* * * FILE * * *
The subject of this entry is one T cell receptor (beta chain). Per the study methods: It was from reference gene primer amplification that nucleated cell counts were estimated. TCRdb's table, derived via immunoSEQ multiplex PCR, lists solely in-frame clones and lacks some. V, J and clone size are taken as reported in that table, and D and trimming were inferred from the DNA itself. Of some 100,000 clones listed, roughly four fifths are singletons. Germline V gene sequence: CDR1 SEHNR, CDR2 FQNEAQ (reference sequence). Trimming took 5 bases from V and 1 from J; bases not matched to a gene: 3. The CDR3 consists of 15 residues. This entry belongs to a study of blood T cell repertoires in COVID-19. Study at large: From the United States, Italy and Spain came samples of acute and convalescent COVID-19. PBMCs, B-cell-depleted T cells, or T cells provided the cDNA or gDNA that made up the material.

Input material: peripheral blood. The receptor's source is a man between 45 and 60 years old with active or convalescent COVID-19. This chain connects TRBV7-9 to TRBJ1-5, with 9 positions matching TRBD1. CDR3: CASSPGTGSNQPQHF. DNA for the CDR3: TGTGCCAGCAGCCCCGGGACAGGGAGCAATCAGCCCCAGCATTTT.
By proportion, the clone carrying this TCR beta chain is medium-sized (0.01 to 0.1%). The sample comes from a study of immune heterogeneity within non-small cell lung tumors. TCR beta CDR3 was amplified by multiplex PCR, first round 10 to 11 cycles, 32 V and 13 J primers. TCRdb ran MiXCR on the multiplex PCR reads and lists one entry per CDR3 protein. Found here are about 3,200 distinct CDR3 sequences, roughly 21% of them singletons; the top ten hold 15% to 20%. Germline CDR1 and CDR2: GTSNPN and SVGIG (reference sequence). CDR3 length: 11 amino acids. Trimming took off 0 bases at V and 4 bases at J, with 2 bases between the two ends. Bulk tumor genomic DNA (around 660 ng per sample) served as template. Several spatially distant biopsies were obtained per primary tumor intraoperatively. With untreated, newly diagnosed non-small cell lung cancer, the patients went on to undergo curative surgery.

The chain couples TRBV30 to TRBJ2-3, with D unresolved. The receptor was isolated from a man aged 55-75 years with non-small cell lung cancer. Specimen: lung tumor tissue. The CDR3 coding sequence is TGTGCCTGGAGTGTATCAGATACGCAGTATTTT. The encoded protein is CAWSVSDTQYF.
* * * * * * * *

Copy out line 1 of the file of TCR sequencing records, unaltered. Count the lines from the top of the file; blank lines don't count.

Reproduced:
The subject of this entry is one T cell receptor (beta chain). Per the study methods: It was from reference gene primer amplification that nucleated cell counts were estimated. TCRdb's table, derived via immunoSEQ multiplex PCR, lists solely in-frame clones and lacks some. V, J and clone size are taken as reported in that table, and D and trimming were inferred from the DNA itself. Of some 100,000 clones listed, roughly four fifths are singletons. Germline V gene sequence: CDR1 SEHNR, CDR2 FQNEAQ (reference sequence). Trimming took 5 bases from V and 1 from J; bases not matched to a gene: 3. The CDR3 consists of 15 residues. This entry belongs to a study of blood T cell repertoires in COVID-19. Study at large: From the United States, Italy and Spain came samples of acute and convalescent COVID-19. PBMCs, B-cell-depleted T cells, or T cells provided the cDNA or gDNA that made up the material.